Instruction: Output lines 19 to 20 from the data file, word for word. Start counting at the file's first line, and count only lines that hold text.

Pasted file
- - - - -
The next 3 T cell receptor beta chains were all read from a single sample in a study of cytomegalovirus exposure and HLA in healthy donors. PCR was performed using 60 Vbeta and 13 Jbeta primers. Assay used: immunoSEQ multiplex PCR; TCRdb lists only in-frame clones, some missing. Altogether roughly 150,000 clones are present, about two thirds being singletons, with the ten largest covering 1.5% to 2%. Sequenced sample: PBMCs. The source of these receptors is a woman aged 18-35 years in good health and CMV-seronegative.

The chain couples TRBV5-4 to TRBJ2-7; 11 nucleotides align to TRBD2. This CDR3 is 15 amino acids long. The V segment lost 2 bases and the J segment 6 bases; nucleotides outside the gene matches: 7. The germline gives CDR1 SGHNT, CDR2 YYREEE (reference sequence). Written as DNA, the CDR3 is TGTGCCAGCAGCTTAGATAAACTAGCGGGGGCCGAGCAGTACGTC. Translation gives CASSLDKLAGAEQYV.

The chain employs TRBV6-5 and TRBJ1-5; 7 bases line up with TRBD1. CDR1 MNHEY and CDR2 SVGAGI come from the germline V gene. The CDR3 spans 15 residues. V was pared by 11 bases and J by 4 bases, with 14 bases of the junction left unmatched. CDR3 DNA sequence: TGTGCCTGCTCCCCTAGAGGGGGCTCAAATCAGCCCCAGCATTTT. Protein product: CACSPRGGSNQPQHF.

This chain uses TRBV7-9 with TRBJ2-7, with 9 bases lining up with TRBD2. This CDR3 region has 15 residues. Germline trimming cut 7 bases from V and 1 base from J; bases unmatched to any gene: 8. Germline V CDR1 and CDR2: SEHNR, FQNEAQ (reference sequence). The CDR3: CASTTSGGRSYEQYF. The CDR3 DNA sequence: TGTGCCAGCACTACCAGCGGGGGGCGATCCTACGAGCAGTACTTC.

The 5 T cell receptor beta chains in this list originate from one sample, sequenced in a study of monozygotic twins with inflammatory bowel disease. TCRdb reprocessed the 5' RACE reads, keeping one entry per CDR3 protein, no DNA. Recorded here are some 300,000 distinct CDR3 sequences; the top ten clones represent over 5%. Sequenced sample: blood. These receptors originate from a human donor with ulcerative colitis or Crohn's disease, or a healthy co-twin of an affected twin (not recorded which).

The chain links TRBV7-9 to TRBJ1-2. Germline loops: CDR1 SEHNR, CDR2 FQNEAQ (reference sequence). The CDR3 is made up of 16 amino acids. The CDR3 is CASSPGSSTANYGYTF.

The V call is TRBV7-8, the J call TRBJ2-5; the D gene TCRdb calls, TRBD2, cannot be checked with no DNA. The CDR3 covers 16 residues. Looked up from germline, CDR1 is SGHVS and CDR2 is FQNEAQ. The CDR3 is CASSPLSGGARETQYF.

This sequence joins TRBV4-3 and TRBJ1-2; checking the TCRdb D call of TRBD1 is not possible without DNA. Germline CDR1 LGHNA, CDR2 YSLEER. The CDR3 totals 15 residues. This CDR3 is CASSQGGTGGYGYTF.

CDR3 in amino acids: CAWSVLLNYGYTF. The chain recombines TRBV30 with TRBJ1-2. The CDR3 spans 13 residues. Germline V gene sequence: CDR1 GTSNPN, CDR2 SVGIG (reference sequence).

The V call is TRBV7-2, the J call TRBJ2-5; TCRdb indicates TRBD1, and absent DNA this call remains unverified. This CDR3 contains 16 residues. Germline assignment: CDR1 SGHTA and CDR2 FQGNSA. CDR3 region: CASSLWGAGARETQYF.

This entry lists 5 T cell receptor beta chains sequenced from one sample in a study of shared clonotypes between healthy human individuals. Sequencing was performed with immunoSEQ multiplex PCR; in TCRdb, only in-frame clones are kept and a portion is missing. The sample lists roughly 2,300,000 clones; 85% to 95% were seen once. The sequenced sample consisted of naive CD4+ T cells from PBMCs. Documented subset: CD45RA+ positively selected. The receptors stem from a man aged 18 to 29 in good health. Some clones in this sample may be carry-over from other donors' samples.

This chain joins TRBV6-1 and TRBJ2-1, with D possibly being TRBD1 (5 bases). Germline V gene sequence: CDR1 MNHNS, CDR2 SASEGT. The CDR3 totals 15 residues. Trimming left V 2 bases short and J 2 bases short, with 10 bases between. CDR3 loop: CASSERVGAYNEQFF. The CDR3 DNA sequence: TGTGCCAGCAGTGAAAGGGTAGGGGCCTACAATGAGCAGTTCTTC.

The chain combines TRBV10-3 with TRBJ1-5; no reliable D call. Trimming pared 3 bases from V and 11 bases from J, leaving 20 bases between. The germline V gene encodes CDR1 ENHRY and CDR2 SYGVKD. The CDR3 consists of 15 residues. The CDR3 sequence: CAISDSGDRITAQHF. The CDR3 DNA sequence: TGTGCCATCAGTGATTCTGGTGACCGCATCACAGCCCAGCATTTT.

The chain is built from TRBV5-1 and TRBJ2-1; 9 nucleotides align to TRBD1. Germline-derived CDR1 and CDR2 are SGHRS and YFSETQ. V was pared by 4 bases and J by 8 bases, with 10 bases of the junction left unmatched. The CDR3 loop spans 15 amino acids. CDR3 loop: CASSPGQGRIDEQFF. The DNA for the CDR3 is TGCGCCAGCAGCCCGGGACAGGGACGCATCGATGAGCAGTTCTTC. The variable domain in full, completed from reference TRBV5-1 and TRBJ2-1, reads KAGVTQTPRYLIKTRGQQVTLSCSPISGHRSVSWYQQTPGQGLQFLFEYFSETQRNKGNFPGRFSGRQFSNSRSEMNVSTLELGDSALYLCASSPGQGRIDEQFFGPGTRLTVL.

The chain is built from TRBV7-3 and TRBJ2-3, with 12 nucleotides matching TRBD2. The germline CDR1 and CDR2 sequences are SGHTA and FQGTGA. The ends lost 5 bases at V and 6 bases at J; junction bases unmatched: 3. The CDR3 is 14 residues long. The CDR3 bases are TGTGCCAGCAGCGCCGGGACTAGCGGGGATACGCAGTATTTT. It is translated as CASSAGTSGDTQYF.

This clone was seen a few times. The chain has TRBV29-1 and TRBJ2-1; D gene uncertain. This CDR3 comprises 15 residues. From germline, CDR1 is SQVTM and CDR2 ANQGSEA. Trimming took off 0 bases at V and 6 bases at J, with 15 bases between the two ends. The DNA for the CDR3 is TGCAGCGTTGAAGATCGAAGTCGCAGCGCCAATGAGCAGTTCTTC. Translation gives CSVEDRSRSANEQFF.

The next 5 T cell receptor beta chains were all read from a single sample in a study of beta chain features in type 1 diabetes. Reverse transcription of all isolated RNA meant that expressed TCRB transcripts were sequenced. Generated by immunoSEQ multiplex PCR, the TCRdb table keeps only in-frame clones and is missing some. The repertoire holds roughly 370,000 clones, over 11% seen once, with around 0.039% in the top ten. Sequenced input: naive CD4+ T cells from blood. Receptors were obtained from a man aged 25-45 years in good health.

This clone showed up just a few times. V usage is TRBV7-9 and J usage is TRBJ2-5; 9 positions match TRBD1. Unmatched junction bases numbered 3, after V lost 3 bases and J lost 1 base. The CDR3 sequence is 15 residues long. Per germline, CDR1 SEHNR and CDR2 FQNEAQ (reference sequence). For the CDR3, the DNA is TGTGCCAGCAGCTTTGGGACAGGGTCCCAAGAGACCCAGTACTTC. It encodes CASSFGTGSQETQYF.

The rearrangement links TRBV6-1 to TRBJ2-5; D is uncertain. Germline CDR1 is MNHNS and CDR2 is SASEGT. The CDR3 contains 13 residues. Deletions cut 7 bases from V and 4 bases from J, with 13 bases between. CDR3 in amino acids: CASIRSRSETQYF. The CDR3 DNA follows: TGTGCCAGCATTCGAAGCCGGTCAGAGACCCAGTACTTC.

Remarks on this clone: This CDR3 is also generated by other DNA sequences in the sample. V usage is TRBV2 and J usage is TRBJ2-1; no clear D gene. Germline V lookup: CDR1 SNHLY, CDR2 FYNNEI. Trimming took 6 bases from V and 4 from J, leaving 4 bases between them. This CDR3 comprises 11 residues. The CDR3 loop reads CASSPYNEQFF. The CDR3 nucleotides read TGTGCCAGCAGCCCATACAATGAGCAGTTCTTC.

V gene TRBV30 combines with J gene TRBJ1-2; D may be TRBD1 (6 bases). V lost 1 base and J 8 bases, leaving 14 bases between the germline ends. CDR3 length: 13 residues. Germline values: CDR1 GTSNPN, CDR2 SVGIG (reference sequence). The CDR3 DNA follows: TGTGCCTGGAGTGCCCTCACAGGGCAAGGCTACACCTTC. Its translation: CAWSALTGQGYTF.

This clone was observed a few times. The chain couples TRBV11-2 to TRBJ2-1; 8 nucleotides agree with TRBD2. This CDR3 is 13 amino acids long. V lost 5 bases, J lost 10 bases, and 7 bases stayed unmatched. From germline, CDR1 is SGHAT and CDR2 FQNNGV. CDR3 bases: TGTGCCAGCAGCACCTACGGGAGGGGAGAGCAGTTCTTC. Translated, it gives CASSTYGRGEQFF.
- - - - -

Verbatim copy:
The rearrangement links TRBV6-1 to TRBJ2-5; D is uncertain. Germline CDR1 is MNHNS and CDR2 is SASEGT. The CDR3 contains 13 residues. Deletions cut 7 bases from V and 4 bases from J, with 13 bases between. CDR3 in amino acids: CASIRSRSETQYF. The CDR3 DNA follows: TGTGCCAGCATTCGAAGCCGGTCAGAGACCCAGTACTTC.

Remarks on this clone: This CDR3 is also generated by other DNA sequences in the sample. V usage is TRBV2 and J usage is TRBJ2-1; no clear D gene. Germline V lookup: CDR1 SNHLY, CDR2 FYNNEI. Trimming took 6 bases from V and 4 from J, leaving 4 bases between them. This CDR3 comprises 11 residues. The CDR3 loop reads CASSPYNEQFF. The CDR3 nucleotides read TGTGCCAGCAGCCCATACAATGAGCAGTTCTTC.